participants reported nonrestorative sleep and 23 percent indicated high levels of job strain.
Researchers concluded that burnout soars when poor sleep mixes with insurmountable stress, so here are several ways to kick it to the curb in an effort to feel rejuvenated and relaxed, instead of harried and downright exhausted.
1. Learn to say 'no' (even to your boss)
Laura Stack, productivity speaker and author of “The Exhaustion Cure: Up Your Energy From Low to Go in 21 Days,” recommends figuring out what you have time to accomplish, and then tactfully push back.
“When your boss is overloading you, say, ‘I’ll be glad to handle that for you. However, I can’t get to it until I finish the XYZ project. That will be . . .’ ”
Or ask about the priorities for each deliverable and negotiate deadlines. “That’s a reasonable way to call the existing workload to your boss’ attention,” Stack says.
2. Provide alternative solutions
If it’s difficult saying “no,” offer some options. Stack recommends stating, “I can’t meet today because I’m leaving at noon, but I can meet with you tomorrow or the next day. Which is best for you?”
This is particularly effective, she points out, because it diffuses a confrontation over pushing back and opens the door for a discussion about which “yes” solution works best for the other person.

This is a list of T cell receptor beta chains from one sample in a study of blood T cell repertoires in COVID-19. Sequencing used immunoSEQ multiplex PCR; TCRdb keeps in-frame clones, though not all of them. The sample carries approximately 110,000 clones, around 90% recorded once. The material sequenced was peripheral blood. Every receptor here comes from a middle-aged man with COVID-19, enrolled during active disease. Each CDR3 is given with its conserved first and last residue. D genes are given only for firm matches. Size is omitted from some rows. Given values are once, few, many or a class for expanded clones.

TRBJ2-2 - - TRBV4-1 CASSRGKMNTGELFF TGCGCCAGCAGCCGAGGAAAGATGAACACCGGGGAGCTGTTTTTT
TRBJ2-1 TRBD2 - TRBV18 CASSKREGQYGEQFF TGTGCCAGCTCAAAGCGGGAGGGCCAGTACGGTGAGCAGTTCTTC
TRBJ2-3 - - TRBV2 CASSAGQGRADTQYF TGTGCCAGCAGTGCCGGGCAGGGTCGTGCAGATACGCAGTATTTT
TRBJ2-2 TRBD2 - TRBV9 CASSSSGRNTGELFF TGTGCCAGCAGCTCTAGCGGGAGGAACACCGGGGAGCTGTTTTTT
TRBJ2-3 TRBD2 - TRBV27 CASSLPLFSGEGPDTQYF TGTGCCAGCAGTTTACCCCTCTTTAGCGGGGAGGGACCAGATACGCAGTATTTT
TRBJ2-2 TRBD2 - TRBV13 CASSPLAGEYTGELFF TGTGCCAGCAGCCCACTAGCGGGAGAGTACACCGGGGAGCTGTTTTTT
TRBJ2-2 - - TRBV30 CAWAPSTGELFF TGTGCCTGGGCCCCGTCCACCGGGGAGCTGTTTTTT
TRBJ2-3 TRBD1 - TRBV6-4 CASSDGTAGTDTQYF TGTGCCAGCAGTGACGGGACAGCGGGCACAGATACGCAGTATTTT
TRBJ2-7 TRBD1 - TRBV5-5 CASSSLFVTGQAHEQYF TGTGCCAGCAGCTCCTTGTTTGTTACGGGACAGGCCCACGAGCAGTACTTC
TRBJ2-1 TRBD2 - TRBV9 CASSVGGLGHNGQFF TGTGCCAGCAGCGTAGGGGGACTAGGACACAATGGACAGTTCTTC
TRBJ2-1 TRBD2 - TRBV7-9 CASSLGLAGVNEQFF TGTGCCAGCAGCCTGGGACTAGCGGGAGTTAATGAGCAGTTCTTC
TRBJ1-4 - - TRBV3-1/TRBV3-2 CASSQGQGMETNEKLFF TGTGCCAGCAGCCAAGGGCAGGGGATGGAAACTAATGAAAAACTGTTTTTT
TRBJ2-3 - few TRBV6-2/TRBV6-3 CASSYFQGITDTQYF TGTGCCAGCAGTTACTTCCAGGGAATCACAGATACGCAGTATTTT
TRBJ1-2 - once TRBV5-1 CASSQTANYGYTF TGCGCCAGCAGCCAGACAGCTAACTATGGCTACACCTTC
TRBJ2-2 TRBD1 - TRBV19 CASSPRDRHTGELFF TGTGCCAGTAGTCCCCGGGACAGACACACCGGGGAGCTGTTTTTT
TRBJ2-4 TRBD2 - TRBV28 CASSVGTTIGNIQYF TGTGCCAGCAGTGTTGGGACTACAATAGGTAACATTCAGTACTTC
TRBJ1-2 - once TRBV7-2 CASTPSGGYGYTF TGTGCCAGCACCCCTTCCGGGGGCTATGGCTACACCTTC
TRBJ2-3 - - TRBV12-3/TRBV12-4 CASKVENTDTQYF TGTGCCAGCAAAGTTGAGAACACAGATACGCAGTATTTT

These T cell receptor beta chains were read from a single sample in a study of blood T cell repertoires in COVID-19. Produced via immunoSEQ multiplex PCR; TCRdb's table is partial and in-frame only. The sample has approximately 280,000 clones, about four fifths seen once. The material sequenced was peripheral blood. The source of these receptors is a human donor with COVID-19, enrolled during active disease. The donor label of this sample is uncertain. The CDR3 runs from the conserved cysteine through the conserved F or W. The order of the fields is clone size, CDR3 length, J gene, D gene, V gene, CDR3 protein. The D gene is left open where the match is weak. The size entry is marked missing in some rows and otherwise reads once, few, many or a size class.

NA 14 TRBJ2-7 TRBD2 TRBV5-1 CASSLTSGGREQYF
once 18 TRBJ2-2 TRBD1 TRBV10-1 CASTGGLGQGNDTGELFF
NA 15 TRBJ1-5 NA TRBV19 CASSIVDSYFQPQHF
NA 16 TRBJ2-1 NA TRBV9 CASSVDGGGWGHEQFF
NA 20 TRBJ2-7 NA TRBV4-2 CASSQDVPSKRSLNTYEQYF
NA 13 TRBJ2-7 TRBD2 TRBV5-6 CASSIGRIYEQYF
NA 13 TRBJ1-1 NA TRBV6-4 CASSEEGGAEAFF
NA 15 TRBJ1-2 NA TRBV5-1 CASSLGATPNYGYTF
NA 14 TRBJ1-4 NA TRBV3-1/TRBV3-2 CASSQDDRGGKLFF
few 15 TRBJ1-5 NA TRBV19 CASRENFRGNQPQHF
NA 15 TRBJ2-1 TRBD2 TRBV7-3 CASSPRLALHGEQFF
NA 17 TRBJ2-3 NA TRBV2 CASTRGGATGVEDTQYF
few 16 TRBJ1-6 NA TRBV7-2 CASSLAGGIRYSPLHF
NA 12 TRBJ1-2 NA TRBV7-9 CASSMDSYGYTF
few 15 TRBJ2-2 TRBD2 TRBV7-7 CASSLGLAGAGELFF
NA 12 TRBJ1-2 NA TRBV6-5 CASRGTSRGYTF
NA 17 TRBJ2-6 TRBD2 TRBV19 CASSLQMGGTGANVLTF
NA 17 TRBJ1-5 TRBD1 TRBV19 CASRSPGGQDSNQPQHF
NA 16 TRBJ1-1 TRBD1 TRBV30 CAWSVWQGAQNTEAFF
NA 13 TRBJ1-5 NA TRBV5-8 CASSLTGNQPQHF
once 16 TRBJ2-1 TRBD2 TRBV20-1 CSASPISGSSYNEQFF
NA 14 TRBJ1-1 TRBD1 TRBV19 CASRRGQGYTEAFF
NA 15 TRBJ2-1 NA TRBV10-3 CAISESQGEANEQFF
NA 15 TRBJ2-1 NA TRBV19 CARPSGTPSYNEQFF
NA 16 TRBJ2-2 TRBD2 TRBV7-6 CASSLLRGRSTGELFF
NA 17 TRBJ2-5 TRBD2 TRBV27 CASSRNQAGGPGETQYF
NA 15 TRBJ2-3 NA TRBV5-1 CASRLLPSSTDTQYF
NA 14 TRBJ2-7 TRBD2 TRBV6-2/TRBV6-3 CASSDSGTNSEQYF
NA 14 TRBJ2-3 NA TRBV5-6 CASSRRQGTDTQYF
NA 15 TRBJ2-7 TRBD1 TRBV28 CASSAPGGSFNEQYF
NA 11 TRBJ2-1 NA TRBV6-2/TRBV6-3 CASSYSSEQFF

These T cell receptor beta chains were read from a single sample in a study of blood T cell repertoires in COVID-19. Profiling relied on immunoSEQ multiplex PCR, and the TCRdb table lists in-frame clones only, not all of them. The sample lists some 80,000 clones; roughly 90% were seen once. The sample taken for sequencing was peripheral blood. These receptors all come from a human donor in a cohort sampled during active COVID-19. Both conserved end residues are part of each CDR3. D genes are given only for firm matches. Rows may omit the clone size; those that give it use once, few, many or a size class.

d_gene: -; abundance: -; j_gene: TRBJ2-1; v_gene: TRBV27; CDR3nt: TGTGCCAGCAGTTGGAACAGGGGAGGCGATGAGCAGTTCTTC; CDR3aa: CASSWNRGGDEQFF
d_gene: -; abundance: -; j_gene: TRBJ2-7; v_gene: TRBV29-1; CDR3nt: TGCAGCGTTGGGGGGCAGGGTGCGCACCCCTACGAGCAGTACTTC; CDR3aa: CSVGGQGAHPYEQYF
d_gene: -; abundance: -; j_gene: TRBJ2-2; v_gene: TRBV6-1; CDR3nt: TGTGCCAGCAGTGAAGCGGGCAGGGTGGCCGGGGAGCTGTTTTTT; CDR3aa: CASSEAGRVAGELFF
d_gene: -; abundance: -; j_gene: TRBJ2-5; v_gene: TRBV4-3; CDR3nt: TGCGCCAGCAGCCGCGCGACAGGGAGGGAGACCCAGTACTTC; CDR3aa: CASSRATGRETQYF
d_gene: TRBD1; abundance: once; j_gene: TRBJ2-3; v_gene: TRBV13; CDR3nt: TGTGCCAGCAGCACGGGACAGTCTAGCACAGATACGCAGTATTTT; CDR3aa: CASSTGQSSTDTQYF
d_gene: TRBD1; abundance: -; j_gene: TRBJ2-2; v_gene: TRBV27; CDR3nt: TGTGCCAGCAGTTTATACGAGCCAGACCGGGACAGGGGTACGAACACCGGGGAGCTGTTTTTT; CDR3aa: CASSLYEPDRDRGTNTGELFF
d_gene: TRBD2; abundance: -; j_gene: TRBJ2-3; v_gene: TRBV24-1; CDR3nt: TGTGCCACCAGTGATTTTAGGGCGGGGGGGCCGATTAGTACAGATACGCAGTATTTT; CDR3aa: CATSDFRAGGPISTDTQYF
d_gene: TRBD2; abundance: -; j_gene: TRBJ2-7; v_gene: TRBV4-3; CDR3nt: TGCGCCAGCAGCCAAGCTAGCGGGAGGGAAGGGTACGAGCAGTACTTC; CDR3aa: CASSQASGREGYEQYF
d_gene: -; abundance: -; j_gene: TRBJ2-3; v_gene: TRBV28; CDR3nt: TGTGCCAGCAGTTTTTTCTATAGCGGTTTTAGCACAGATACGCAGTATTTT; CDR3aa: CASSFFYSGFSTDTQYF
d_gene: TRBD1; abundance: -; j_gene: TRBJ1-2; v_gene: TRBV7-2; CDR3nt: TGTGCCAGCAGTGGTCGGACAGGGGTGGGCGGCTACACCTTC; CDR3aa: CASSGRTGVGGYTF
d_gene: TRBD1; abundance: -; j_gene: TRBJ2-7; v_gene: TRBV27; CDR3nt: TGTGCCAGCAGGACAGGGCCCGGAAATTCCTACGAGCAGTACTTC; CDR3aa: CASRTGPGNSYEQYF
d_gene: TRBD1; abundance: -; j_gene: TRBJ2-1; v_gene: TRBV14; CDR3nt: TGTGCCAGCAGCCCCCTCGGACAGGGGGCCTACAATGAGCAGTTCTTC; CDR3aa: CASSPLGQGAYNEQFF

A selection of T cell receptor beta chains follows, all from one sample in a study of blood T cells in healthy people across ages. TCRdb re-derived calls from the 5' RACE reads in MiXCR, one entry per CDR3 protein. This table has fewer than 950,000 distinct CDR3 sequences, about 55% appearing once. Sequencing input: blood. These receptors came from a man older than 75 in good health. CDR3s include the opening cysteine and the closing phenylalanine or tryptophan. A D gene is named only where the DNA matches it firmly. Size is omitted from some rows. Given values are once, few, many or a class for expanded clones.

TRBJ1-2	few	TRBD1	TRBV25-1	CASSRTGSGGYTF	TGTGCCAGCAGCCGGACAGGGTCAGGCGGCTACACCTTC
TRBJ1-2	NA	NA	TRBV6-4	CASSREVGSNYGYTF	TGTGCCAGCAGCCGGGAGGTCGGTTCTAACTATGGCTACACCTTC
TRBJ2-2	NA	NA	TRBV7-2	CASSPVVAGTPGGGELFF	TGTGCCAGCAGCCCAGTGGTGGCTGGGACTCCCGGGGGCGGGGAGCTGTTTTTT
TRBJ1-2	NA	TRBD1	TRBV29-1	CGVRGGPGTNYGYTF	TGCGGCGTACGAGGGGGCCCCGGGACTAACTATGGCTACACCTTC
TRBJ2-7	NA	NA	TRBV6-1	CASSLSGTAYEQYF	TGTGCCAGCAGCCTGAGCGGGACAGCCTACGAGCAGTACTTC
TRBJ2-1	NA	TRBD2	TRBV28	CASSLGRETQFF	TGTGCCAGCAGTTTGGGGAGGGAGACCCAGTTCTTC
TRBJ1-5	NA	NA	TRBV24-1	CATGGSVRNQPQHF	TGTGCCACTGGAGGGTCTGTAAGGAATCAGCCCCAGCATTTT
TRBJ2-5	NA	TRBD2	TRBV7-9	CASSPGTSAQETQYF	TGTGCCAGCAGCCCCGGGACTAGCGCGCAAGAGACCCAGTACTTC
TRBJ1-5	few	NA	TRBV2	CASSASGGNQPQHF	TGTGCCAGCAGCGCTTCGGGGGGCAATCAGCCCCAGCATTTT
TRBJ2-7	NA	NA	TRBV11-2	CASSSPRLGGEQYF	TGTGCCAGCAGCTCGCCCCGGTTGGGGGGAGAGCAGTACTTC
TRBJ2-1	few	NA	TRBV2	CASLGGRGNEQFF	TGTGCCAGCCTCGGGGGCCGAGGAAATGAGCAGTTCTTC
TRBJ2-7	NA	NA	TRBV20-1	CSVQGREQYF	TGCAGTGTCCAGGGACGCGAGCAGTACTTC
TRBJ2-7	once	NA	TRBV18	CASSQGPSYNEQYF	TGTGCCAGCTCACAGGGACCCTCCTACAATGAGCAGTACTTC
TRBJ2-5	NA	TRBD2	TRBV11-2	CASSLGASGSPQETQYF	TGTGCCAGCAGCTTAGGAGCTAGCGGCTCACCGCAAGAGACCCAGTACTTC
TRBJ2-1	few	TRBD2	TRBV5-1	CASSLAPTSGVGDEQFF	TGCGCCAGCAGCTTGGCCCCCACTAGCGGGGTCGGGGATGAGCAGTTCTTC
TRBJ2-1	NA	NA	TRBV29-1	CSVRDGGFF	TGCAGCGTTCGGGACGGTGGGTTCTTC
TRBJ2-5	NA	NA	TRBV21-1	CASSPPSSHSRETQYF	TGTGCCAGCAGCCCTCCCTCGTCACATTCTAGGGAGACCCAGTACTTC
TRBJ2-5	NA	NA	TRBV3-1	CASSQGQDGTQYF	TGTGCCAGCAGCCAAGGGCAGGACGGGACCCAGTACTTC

3.Schedule monthly mental-health days
Rather than waiting for burnout to strike, schedule downtime, guilt-free. Even if you have a hard time tearing yourself away from your desk, when you attempt to function on an empty tank, everyone loses — including your employer.
“You need it and deserve it if you want to be at your productive best,” Stack says. Her advice? Schedule one vacation day per month for a day of pampering, when you can “do only what you love to do!”
Janet K. Kennedy, a clinical psychologist and founder of NYC Sleep Doctor, a resource for sleep solutions based in the Flatiron area, indicates that burnout surges when you’re not fully unplugged.
“Laptops, tablets and phones emit light at wavelengths that suppress the brain’s release of melatonin, effectively signaling the body to delay sleep,” she explains.
Even playing games on devices keeps us connected to stressors from the day.
The remedy: Set a specific time to hit the off button and stick to it daily to reclaim part of your evening.
Plus, don’t put your phone in the bedroom overnight. She emphasizes: “Do not use your phone as your alarm clock. Leave your phone outside the bedroom so you’re not tempted to check it in the night or first thing in the morning.”
5.Resist procrastination — create daily goals instead
Allyson Lewis, a time-management expert and author of “The 7 Minute Solution,” says, “Every time you say, ‘I will do it tomorrow,’ you are adding one more unfinished task to your overflowing to-do list.”
She recommends taking seven minutes every morning and seven minutes every evening to think about what you need to do. “The key is to create a written daily plan of action,” Lewis says.
By writing down the five highest-value activities to accomplish prior to 11 p.m., it has a compounding effect on your productivity and attitude.
“Procrastination leads to burnout,” Lewis says. “Activity leads to re-engaging in life.”